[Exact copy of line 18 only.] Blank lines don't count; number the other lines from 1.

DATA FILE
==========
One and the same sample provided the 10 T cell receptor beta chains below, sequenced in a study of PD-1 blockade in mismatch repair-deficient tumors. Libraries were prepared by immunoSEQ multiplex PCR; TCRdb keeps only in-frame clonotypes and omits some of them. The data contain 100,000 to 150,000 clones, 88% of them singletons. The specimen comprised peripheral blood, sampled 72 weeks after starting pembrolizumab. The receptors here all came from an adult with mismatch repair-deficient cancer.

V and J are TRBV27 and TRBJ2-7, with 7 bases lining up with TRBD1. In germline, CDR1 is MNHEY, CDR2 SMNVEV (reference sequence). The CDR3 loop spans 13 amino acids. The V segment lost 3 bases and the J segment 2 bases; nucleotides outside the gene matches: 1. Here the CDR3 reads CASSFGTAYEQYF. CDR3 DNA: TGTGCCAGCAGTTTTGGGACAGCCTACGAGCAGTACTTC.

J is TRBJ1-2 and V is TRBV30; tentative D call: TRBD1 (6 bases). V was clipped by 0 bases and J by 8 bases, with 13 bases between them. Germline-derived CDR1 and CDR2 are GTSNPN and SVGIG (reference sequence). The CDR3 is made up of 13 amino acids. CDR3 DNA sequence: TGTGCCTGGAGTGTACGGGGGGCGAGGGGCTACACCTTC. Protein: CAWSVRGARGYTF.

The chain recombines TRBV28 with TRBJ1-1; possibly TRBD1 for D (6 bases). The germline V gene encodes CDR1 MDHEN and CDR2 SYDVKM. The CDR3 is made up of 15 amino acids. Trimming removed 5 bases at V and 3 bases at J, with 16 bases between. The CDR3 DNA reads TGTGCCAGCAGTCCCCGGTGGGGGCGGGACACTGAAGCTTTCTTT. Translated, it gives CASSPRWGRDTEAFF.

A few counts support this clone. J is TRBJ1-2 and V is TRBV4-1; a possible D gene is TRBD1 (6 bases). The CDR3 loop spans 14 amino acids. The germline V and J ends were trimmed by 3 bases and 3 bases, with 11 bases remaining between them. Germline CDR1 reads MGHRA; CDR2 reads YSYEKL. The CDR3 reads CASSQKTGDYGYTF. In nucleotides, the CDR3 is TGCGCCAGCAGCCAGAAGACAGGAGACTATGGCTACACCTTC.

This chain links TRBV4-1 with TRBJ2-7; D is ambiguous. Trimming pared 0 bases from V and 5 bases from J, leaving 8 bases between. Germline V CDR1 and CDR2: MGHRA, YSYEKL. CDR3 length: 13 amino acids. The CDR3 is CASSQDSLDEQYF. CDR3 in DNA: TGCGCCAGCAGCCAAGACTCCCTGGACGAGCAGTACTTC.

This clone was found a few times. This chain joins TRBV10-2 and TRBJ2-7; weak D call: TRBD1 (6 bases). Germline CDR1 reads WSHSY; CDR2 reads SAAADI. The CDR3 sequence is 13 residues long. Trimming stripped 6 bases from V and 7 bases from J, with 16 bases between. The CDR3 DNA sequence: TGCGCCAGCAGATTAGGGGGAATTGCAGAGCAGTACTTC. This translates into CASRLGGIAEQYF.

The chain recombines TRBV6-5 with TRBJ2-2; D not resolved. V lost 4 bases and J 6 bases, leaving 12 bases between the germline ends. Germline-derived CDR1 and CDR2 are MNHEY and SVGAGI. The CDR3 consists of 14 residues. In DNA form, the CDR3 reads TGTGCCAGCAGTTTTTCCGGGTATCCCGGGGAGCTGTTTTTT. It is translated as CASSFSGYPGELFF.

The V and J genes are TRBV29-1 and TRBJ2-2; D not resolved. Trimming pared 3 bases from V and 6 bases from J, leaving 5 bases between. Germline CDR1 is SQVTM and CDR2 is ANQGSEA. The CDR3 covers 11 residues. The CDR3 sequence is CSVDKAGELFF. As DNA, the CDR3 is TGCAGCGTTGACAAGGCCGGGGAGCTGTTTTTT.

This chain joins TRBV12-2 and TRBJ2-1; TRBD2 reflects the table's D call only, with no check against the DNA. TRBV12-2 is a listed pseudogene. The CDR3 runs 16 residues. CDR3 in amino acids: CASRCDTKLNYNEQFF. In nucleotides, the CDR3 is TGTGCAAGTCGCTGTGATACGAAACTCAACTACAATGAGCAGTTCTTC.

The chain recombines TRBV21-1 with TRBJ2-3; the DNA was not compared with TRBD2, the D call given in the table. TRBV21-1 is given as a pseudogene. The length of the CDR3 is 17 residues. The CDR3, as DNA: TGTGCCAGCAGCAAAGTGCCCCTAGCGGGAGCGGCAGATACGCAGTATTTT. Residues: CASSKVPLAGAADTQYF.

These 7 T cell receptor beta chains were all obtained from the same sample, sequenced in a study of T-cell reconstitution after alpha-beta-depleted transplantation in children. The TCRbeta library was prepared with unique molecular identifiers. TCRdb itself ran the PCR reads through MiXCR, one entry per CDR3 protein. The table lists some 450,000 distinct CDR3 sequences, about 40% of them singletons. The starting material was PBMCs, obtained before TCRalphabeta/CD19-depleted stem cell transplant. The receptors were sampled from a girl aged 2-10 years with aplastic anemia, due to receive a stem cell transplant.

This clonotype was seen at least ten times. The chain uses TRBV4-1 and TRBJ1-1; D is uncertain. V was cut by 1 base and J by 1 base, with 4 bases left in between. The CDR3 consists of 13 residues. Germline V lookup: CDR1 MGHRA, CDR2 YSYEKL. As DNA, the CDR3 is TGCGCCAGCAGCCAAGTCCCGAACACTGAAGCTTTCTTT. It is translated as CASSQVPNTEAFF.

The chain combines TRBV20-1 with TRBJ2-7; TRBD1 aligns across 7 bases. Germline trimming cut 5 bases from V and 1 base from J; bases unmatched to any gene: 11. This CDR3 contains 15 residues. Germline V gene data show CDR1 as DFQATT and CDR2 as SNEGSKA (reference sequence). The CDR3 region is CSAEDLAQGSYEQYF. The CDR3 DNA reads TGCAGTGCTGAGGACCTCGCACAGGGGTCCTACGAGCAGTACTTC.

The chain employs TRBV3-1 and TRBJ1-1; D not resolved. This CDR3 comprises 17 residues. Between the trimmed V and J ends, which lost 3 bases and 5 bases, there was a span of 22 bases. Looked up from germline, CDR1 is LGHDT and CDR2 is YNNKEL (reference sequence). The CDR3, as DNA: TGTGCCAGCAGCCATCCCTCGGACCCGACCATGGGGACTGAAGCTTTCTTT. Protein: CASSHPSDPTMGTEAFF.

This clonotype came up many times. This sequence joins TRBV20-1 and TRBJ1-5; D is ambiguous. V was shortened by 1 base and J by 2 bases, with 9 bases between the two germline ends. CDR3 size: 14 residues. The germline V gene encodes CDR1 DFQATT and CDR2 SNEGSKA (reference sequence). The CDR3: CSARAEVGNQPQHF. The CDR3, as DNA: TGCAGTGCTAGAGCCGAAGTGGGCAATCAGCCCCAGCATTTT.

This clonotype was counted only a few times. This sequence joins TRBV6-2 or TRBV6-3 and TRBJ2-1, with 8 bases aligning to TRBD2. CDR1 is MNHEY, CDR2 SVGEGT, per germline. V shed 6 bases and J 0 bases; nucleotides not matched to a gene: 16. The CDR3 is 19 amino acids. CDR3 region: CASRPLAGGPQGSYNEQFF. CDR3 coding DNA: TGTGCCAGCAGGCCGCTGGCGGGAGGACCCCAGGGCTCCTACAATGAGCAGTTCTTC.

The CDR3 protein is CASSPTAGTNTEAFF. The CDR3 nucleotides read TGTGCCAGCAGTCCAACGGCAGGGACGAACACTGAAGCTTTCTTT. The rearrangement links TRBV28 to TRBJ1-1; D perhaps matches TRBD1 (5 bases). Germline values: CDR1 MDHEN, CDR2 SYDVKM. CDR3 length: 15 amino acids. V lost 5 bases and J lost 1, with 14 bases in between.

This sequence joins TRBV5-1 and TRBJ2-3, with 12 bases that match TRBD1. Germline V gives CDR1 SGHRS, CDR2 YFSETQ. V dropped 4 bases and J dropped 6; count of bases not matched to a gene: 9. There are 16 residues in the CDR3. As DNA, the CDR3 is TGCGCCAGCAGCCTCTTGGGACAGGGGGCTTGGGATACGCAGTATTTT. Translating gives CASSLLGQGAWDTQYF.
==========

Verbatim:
The CDR3 protein is CASSPTAGTNTEAFF. The CDR3 nucleotides read TGTGCCAGCAGTCCAACGGCAGGGACGAACACTGAAGCTTTCTTT. The rearrangement links TRBV28 to TRBJ1-1; D perhaps matches TRBD1 (5 bases). Germline values: CDR1 MDHEN, CDR2 SYDVKM. CDR3 length: 15 amino acids. V lost 5 bases and J lost 1, with 14 bases in between.